One of Meriaura's general cargo vessels in port, the Aava VG (by Meriauri Group)

Meriaura Group moves towards zero-waste fleet

After first tackling its fleet’s air emissions by using bio-oil and low-sulphur fuels, Finnish company Meriauri Group now targets ship-generated waste. As a first step, all grey and black water will be landed in port.

Meriaura has been working with the Finnish Transport Safety Agency TRAF on a study looking at ways of reducing ship-generated waste. To gain insight into the amount and sort of waste generated on board, five of Meriaura’s vessels reported and specified the amount of ship-generated waste, and how and where the waste was removed from the ship.

Measures

Following this study, the company has announced a number of measures that go beyond international MARPOL requirements. MARPOL regulates which waste fractions must be landed in ports and which types of waste can be discharged into the sea (at a minimum distance of 12 nautical miles from the nearest land). The latter include food waste, crushed and disinfected or untreated grey and black water and bilge water under certain conditions.

The first measure taken by Meriaura is to stop all of its fleet’s discharges into the sea from 1 July 2019. This includes all waste, even grey and black water, which entails everything will be handed in in port. In autumn, the company will implement standards for all of its fleet’s practices aimed at reducing consumption, improving recycling and reuse of materials, and minimising food waste. The company aims to become the least waste producing fleet by the end of 2020.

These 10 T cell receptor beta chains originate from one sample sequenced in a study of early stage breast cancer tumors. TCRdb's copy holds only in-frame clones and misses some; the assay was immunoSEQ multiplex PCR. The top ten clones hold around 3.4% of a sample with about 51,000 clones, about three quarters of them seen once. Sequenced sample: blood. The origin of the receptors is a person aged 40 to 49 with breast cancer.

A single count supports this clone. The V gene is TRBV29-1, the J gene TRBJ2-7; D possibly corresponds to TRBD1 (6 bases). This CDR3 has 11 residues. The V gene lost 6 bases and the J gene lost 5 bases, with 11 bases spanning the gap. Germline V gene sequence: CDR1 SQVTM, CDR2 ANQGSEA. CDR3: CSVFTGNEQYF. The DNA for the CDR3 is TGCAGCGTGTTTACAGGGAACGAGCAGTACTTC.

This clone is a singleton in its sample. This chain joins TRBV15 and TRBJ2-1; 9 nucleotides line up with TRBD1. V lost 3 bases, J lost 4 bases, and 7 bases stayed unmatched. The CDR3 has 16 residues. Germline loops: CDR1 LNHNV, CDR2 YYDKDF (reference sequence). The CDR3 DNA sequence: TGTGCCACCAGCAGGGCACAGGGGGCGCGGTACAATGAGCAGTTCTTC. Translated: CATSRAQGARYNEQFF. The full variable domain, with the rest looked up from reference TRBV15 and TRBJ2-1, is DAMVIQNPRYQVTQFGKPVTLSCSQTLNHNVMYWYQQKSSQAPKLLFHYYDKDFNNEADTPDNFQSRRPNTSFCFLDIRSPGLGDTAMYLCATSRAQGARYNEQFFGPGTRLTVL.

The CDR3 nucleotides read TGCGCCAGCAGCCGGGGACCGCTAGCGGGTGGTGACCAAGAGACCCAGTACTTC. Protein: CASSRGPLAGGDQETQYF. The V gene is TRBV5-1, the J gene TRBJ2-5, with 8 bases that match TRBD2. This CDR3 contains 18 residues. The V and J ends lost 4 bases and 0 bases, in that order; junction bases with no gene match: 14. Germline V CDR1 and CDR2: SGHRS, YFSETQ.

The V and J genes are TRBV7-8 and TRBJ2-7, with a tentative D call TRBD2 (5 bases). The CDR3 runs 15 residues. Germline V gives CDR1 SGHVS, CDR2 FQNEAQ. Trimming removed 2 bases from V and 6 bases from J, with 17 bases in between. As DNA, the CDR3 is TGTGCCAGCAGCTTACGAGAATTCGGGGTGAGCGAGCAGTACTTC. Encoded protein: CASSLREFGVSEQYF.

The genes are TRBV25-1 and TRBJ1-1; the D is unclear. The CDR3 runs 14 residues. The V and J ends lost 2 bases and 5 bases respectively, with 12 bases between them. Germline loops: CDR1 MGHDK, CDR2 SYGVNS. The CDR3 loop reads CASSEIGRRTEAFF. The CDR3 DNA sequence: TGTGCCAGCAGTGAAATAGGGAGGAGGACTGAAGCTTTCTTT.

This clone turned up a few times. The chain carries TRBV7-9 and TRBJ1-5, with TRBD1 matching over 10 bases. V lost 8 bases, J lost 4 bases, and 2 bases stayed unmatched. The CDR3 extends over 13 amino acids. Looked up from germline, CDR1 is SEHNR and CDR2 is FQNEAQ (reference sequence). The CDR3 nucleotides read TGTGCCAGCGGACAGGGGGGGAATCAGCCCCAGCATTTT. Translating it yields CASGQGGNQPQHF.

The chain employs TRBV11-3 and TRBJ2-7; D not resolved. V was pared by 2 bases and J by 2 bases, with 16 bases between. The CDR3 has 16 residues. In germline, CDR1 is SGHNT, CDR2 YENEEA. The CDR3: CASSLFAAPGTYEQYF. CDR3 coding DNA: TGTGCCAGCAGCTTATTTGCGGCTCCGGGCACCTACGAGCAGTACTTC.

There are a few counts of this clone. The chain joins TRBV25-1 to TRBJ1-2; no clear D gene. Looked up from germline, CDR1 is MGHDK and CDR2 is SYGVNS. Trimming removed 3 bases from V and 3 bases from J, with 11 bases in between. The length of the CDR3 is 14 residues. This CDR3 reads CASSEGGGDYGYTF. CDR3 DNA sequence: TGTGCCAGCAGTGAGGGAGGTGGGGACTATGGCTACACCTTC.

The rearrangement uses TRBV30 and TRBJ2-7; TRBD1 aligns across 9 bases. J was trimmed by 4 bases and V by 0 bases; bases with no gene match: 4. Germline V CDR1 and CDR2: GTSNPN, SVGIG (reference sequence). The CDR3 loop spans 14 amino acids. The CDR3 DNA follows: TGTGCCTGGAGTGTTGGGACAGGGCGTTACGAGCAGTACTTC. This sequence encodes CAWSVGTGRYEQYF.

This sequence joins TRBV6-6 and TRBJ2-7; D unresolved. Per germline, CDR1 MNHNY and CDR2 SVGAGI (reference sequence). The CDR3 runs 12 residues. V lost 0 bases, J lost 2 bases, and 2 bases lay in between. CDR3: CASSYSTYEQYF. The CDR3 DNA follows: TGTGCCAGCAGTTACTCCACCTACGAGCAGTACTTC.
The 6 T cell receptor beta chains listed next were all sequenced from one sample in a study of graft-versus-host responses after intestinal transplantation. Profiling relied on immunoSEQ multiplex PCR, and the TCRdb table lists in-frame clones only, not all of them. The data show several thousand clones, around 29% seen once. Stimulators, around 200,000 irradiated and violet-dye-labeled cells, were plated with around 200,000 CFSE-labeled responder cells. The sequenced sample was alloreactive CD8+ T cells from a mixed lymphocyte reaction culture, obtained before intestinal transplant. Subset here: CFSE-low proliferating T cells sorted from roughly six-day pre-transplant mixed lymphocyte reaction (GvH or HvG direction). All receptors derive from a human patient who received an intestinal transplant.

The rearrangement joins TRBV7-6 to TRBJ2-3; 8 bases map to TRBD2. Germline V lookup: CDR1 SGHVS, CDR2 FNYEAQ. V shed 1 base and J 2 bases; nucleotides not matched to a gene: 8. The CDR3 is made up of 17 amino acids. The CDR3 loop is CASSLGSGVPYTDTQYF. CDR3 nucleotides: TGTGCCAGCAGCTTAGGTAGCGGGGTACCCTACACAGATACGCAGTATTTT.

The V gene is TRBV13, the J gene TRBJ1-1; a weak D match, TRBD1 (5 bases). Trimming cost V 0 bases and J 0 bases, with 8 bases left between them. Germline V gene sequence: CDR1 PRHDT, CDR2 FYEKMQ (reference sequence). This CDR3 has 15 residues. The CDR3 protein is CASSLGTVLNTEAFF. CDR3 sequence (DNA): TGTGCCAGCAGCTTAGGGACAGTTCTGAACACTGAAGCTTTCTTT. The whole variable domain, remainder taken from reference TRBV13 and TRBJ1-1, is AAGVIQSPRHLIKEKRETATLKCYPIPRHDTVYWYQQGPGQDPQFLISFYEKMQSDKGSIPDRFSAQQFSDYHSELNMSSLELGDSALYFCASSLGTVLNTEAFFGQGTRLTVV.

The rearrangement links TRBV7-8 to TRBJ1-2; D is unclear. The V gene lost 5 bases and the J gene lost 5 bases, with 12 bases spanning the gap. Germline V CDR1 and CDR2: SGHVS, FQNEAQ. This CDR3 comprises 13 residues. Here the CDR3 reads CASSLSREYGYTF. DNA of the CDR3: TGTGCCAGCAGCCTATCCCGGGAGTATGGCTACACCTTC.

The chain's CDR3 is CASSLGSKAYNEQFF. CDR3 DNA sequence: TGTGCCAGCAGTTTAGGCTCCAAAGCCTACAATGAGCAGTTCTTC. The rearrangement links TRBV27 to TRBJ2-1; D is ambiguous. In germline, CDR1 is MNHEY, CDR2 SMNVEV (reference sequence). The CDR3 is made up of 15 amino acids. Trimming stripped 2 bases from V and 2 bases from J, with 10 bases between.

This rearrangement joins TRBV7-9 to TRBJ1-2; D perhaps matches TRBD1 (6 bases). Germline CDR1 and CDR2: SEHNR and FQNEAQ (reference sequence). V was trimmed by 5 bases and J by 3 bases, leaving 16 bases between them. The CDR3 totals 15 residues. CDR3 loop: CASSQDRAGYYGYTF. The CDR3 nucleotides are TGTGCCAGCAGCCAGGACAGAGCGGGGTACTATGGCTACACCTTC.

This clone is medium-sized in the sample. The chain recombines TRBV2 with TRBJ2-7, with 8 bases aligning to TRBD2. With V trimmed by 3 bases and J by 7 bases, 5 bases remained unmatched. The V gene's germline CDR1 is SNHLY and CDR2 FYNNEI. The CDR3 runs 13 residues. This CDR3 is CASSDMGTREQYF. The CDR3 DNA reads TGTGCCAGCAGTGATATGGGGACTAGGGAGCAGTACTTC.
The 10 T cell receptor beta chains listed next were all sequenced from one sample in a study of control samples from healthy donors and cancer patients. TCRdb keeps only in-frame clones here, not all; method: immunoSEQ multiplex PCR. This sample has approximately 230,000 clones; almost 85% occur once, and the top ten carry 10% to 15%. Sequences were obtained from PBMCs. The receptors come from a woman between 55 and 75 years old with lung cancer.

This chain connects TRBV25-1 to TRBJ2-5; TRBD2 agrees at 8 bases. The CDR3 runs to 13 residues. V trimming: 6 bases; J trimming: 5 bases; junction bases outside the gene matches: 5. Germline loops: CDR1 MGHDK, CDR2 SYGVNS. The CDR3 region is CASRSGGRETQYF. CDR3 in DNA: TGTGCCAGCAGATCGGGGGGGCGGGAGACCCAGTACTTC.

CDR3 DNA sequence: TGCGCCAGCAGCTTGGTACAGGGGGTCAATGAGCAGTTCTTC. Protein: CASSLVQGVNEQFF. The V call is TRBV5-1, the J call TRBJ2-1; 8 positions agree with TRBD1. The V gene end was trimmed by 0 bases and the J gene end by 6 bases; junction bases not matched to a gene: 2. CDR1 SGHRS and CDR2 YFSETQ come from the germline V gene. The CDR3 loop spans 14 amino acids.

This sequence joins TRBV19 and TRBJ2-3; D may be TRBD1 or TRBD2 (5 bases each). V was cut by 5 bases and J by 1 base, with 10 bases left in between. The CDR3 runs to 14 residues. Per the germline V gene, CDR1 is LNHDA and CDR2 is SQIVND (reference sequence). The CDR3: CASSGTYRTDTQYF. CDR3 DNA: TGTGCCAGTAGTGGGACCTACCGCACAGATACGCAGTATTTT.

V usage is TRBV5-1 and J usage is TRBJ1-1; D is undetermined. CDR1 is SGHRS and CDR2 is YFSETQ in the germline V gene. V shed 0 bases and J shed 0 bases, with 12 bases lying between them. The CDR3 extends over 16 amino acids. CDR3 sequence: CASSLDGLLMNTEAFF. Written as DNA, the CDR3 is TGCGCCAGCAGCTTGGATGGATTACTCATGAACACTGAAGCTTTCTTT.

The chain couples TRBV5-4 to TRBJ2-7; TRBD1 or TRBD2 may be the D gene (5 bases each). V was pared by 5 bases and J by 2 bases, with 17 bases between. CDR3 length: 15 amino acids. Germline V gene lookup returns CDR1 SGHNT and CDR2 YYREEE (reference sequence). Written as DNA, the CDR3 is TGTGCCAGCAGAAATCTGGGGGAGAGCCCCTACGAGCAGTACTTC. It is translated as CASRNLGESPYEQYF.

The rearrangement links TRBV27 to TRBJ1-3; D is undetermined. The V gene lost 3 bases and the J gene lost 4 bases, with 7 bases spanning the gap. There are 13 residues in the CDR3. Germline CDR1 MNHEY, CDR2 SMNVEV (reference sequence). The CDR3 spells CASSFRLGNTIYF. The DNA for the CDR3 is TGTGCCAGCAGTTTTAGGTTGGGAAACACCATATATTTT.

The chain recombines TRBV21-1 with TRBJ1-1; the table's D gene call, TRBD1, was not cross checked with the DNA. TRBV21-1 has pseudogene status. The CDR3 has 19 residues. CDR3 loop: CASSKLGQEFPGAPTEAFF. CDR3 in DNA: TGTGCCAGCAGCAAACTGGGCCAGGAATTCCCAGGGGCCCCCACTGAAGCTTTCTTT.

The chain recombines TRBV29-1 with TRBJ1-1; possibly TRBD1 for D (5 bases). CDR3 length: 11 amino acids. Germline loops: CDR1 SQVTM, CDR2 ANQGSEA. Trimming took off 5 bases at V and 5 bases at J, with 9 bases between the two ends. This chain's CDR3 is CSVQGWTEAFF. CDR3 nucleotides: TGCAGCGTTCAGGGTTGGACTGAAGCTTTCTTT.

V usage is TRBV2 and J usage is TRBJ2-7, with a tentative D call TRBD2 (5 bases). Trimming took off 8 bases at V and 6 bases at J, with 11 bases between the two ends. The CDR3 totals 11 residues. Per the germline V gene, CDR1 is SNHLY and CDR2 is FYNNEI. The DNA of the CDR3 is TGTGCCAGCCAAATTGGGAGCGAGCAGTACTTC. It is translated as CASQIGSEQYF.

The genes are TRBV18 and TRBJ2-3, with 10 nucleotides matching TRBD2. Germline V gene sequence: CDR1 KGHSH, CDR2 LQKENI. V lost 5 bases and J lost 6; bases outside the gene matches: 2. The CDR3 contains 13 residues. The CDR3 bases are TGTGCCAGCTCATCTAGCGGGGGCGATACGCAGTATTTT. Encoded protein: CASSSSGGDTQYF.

Recycling

Yet, the succes of the project will depend on the cooperation of the Baltic ports the company operates in. The ability of ports to handle and receive different waste fractions is key to minimising the environmental strain of ships. Still too often the company sees recyclable waste sorted onboard being dumped into the same container. Meriaura hopes their waste-reduction project will stimulate ports in the Baltic Sea to step up their recycling facilities.

Author: Mariska Buitendijk

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